WATCH ABOVE: The SPCA is investigating a severe case of animal neglect in southern Alberta. As Shallima Maharaj reports, the person believed responsible for the hoarding has a history of animal neglect.
WARNING: The details in this story may be disturbing to some.
EDMONTON — The woman believed to be at the centre of what the Alberta SPCA calls one of the worst cases of animal hoarding it’s ever seen has a history with authorities in Saskatchewan.
In June 2010, April Irving was found guilty of charges laid under Saskatchewan’s Animal Protection Act. The Saskatchewan SPCA seized 82 dogs from her property near Foam Lake.
Irving was fined $5,000, which at the time was the highest possible penalty under the Act. She was also given a restriction preventing her from owning more than two dogs for the next decade.
“It’s a challenging situation. If people are convicted under a provincial legislation, there’s nothing to carry over any sentence that they might get to different jurisdictions,” said Kaley Pugh, manager of Animal Protection Services for the Saskatchewan SPCA.
Pugh says animal hoarding happens more often than Canadians think.
“One way around that is to use the Criminal Code of Canada more extensively and prosecute people under the Criminal Code instead of the Provincial Act,” Pugh told Global News.
On Wednesday, it was revealed that 201 extremely emaciated dogs were seized from a single property in Milk River, Alberta during a two-stage operation.
The dog’s owner voluntarily surrendered 60 dogs to the SPCA in late December. When the dogs were removed from the home, the SPCA estimated it was about half of the total number of dogs at the property. Upon returning to the property in January, SPCA peace officers removed an additional 141 dogs.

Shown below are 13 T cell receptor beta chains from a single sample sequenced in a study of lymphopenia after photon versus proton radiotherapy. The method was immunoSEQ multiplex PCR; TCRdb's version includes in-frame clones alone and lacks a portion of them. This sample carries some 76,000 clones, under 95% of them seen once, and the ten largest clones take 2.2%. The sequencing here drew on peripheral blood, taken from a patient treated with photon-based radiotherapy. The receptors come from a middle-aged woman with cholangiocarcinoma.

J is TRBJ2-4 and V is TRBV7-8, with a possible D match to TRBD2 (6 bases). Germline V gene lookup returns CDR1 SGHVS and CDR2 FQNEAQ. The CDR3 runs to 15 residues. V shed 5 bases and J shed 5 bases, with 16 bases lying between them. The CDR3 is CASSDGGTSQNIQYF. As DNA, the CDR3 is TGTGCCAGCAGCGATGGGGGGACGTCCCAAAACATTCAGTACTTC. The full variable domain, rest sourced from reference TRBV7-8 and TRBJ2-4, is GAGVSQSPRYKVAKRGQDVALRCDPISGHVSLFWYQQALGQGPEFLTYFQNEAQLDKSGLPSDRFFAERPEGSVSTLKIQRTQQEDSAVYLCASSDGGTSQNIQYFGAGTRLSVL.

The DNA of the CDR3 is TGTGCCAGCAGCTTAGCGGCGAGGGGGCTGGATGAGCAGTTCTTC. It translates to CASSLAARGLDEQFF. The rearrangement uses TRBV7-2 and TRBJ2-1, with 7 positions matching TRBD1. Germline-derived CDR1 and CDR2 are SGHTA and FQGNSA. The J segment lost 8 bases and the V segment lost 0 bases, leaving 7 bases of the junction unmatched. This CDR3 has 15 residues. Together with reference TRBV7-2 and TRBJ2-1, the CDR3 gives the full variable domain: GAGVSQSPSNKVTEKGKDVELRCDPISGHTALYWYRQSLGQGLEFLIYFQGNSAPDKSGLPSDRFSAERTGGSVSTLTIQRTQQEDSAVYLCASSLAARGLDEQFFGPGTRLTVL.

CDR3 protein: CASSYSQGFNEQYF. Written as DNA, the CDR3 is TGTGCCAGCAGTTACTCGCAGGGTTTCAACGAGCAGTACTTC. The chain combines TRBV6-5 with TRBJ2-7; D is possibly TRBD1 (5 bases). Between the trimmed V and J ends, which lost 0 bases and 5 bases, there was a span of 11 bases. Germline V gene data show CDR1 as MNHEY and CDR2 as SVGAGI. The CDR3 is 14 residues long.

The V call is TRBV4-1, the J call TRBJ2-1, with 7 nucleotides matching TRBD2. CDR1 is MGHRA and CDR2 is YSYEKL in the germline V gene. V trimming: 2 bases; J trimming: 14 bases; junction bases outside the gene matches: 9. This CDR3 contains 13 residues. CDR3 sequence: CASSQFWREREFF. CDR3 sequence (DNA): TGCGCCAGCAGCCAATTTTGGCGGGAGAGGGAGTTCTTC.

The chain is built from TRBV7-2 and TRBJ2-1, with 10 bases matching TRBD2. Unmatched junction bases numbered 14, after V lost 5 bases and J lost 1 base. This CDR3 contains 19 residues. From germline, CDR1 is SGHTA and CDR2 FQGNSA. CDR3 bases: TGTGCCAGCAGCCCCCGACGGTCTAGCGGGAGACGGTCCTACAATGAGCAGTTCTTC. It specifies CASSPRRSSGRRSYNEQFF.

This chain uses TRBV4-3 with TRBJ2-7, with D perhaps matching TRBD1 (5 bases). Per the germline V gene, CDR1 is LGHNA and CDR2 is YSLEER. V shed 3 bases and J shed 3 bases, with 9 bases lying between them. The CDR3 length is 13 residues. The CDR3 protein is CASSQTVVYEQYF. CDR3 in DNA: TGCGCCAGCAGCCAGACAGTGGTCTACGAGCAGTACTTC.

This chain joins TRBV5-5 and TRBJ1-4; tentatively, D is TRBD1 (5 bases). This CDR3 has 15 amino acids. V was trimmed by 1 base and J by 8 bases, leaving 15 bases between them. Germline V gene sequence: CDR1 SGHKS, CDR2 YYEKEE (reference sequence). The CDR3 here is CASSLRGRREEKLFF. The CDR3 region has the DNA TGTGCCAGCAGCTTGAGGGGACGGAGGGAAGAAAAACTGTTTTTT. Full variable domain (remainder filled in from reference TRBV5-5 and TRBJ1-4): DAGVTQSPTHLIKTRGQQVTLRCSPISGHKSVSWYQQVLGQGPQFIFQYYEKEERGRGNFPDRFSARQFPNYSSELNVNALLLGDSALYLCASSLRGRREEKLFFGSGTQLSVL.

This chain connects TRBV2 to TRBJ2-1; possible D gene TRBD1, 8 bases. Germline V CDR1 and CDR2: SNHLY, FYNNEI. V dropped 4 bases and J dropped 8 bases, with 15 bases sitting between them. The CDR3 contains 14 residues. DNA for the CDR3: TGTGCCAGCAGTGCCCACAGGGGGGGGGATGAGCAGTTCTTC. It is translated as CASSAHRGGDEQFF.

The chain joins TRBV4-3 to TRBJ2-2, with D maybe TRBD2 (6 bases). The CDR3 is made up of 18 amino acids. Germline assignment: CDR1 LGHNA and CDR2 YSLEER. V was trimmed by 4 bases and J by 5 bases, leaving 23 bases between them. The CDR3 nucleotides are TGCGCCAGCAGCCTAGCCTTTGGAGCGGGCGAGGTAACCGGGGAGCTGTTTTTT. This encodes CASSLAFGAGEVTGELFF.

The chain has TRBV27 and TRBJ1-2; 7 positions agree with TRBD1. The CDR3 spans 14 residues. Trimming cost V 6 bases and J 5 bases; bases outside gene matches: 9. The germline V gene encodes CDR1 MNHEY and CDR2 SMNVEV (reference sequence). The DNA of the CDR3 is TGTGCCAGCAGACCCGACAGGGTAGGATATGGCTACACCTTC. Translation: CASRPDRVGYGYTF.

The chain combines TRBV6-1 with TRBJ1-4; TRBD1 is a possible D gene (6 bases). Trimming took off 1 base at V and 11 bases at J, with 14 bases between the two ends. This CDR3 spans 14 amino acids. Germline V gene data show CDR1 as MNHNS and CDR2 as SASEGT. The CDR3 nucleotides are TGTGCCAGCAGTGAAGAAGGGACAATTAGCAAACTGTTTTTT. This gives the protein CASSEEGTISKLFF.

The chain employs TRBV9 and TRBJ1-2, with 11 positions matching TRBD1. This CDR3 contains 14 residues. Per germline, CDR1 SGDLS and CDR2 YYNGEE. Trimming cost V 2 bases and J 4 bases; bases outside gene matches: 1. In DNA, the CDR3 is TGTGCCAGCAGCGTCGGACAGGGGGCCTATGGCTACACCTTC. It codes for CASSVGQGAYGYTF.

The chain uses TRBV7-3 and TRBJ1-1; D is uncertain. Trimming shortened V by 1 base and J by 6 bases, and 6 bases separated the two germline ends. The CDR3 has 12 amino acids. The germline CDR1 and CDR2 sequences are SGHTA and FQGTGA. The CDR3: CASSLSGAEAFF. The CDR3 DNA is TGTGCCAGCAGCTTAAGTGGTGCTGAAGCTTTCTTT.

After the dogs were seized by the SPCA, their ownership was transferred to the Alberta Animal Rescue Crew Society.
By Thursday, 22 of the dogs were up for adoption at the Red Deer Petland. Those that have been involved in the animals’ recovery say it’s rewarding to see how far the dogs have come.
“They didn’t know what a bed was, they didn’t know what a blanket was, they didn’t even know what water was, really,” Erica Coomber with AARCS said of the dogs when they were taken in.
“When they came in their faces were in buckets of water, drinking as fast as they can,” Coomber said. “That dog food was something new to them. They would eat and eat and eat and eat. … And behaviour-wise, once they got to know us and we were feeding them, they really started to come around.”
Nearly all of the 200 dogs will be up for adoption at various shelters and rescue organizations around the province.
The SPCA says charges are pending against the owners.